The Next Front

Without great fanfare or notice Jihadists have appeared to successfully open another front in #Africa that has not generated the interest that such efforts have drawn in the past.

By Scott Morgan

July ended in #Mozambique with an announcement by President Filipe Nyuse that the Security Forces will hunt down and unmask the attackers who are responsible for a series of incidents over the past two years in the northern province of #CaboDelgado. At least 250 people have perished as a result of the violence in this region. The authorities have managed to arrest over 400 suspects since the violence has begun but there have been few convictions in court. This has to be frustrating to the government.

The region has two distinct markers that could highlight both the rationale for the attacks and a possible reason for Mozambique to receive assistance from several major geopolitical actors to resolve the situation.

First of all are the obvious factors. Cabo Delgado currently has a substantial Muslim Population. This means in the eyes of some this is fertile ground to recruit new fighters or even to possibly relocate to in an effort to continue operations against Western interests in #EastAfrica. The relocation theory has been the most promoted considering recent events in #Somalia. There have also been some anecdotal reports that some of the insurgents have also spoken French as well. Current documentation suggests a link to groups based in the Eastern #DRC and the insurgents in Mozambique.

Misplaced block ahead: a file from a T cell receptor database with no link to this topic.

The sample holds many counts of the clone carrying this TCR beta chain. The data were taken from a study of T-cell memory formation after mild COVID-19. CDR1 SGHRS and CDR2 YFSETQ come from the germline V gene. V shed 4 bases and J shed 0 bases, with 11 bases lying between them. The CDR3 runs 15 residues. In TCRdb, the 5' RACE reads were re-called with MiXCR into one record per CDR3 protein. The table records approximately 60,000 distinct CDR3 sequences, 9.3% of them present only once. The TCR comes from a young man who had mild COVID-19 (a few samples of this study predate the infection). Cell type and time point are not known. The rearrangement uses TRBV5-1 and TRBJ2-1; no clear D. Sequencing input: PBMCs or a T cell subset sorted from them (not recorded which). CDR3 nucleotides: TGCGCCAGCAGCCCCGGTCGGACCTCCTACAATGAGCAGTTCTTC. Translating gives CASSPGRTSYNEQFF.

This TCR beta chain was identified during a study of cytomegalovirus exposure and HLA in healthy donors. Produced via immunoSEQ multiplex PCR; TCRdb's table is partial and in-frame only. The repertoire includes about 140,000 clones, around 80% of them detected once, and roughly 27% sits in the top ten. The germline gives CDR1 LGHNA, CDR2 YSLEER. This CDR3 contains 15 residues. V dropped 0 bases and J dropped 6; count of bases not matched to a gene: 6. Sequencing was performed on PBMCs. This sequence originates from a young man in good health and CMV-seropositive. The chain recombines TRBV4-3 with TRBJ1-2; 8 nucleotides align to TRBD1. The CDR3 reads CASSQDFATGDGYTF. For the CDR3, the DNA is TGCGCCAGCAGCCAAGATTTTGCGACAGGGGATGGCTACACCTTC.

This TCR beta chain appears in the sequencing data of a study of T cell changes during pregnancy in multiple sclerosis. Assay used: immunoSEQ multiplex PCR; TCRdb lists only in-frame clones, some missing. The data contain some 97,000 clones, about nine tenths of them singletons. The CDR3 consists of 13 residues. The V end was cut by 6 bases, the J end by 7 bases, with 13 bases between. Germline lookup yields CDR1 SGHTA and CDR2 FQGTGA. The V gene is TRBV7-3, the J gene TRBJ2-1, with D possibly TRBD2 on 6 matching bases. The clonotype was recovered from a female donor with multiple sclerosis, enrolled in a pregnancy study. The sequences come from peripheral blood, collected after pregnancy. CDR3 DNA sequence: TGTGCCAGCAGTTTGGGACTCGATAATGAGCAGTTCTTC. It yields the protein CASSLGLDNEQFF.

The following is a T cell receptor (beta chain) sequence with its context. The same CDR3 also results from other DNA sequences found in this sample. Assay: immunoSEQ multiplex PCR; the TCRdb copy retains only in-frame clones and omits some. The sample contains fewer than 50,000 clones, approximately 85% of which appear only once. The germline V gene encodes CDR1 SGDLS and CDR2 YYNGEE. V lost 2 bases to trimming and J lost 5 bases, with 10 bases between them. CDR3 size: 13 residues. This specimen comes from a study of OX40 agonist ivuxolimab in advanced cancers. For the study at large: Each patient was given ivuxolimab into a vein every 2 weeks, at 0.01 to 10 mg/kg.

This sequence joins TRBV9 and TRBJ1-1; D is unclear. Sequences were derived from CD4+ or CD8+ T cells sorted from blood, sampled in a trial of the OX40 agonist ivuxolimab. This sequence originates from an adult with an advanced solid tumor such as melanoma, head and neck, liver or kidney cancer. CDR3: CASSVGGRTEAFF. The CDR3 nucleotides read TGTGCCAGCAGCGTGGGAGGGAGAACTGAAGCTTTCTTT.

There has been some pushback regarding whether or not these groups are domestic in nature or have actually joined the #IslamicState as it searches for a new location for the physical caliphate. Regardless of the location they originate from they have proven successful in frustrating the current leadership in Maputo.

Cabo Delgado is the home of several large blocs of Natural Gas. Some of these fields are controlled by Indian Energy Companies and others by China. Access to these fields could deprive #Maputo of badly needed revenue and cause some demonstrators to hold rallies and chant no war for Gas.

That being said the main question is does the Armed Forces of Mozambique have the current capacity to conduct a major operation in Cabo Delgado that could defeat the insurgency and restore peace and tranquility to the north? Conventional Wisdom suggests that the Military does not have this capacity at this time and will need assistance from a major Geopolitical Actor to improve their capacity to launch such an operation.

There are several concerns regarding any assistance. Whichever nation provides Mozambique with the proper assistance to improve its Military will be accused of only doing this just for access to the abundant Natural Gas. There is no way around this narrative and probably no use in debunking it either. Stability in Mozambique should be the major concern to ensure that the issues do not spill over into #Tanzania. Issues in Mozambique will also affect two other struggling countries in Southern Africa. They are #Zimbabwe and #Malawi. Both countries rely heavily on the Port of Beira for most of their International Trade. If the port or even the Railroad running north from the city is cut then both nations could suffer.